- Oncology is thrilled with the addition of the LINAC (Linear accelerator) at the new hospital. It makes things so much simpler and easier than having to go across the street to the McKnight Brain Institute, although collaborations with their staff continue.
- Radiology has a new service chief in oncology, Dr. Matt Winter. The service continues to provide a high of service to the Small Animal Hospital with state of the art imaging. The UF Small Animal Hospital also offers an Image-Guided Interventional Service (IGIS). Image-guided interventions, also known as interventional radiology, is the use of imaging modalities, such as ultrasound, fluoroscopy (X-rays), and endoscopy (small video cameras), to guide therapeutic procedures. The IGIS brings together faculty from Diagnostic Imaging, Surgery, Internal Medicine, Cardiology, Oncology, Emergency and Critical Care services, thus a truly integrated discipline.
- Cardiology is now providing a successfully and continually expanding mobile consultation and diagnostic service to private practitioners in the area. Owners of pets needing specialized cardiology care benefit from the convenience of being able to receive the service in the veterinary clinic they are most comfortable in and referring veterinarians are able to offer specialty services within their own clinic.
- Neurology is using a laser procedure postoperatively with great success in dogs with paralysis caused by intervertebral disc disease. Dogs that receive low-level laser treatment after initial surgery are walking a full week earlier than patients that do not receive the treatment. This procedure is used routinely after results from a year-long study showed the laser’s effectiveness in patients with intervertebral disc disease. Dr. Tom Schubert, neurology service chief presented results at the ACVIM’s (American College of Veterinary Internal Medicine) annual meeting in Denver in June.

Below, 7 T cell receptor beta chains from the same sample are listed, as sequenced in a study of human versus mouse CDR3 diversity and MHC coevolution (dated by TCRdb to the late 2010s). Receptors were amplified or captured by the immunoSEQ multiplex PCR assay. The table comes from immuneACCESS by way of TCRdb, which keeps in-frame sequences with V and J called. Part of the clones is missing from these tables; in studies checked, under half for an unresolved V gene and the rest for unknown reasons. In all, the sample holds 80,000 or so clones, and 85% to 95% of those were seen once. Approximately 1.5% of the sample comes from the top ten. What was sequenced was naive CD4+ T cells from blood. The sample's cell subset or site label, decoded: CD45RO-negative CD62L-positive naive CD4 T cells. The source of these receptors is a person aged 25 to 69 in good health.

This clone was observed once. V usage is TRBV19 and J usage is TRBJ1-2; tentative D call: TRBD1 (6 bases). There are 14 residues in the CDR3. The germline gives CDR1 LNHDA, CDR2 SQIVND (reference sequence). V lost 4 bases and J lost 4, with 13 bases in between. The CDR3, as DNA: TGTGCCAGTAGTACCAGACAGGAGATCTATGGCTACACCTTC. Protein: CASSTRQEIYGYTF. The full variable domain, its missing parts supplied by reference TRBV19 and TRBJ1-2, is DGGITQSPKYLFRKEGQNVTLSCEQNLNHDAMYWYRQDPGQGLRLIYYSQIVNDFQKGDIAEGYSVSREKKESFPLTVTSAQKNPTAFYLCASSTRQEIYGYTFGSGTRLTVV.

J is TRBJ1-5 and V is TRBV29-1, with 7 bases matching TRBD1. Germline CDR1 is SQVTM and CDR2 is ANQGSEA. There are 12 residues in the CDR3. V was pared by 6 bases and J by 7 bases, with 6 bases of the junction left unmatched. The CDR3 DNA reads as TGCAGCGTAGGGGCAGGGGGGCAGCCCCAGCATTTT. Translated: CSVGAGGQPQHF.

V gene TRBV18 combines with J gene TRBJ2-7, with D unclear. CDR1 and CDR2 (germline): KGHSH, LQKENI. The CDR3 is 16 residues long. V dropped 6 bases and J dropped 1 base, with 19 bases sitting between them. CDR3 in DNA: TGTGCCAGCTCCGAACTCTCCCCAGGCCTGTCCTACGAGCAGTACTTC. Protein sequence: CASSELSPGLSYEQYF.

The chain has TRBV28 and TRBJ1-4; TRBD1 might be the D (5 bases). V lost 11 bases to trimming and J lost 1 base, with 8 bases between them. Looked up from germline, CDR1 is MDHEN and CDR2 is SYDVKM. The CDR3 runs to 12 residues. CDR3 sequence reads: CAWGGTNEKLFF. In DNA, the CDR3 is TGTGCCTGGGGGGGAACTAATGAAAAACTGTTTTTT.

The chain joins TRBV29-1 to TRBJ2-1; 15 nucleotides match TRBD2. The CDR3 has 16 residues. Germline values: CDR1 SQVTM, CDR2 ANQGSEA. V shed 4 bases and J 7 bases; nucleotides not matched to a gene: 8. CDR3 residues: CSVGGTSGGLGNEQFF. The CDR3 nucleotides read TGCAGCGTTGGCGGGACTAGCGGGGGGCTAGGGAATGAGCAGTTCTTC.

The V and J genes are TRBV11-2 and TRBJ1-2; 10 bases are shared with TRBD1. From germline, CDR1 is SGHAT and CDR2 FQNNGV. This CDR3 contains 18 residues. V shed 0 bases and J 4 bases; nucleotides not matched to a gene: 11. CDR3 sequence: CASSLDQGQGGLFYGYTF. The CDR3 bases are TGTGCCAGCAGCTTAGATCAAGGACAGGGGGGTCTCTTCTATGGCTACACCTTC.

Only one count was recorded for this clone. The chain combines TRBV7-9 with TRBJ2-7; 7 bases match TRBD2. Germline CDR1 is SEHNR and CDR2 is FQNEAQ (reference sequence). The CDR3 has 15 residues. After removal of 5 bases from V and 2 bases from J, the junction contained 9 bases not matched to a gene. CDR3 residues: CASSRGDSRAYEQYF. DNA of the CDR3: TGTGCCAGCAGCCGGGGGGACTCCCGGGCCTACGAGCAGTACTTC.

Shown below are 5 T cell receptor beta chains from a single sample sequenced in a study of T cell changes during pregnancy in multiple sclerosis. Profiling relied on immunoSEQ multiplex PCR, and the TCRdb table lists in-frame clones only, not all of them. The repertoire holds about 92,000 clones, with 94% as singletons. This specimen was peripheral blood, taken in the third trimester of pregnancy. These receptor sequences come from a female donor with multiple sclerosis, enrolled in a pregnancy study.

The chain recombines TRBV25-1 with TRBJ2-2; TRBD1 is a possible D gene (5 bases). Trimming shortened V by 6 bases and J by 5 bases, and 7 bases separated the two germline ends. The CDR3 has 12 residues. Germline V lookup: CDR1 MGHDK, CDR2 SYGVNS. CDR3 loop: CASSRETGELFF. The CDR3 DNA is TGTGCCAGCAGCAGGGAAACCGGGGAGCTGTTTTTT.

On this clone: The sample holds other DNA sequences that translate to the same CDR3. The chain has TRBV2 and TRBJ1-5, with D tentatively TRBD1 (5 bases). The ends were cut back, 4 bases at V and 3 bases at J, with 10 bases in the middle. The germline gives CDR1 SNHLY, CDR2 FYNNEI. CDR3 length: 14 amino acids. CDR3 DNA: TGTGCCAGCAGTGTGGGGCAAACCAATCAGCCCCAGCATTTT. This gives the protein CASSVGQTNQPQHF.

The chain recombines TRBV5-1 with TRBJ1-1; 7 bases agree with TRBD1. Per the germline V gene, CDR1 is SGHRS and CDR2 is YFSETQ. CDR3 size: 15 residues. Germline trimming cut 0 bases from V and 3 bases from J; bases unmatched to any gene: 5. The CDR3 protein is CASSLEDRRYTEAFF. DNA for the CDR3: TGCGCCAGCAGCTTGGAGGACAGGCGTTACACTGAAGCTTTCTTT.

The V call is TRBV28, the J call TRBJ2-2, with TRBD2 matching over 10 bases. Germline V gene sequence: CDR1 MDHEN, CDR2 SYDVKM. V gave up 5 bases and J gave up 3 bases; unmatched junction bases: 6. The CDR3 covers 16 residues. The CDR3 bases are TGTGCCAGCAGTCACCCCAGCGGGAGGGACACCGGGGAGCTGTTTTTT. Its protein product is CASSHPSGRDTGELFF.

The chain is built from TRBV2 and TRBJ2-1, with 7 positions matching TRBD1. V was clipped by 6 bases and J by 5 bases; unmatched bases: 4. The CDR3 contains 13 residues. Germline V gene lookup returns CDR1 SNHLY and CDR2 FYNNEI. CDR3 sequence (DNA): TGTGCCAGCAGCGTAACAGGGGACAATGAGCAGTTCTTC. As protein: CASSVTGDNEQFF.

- Ophthalmology continues to provide a very valuable service in both large and small animal hospitals.
- Surgery continues to be strong service with excellent reputation in training residents. The surgery residents are often awarded prestigious awards at surgery annual meetings.
- Dermatology has received a boost with the hiring of Dr. Ursula Oberkirchner. Ursula recently became boarded in both the American and European Colleges of Dermatology.
- Emergency Medicine and Critical Care continues to grow exponentially. We now have three criticalists on staff and can offer a very high level of critical care. The service offers state-of-the- art monitoring and a dialysis unit.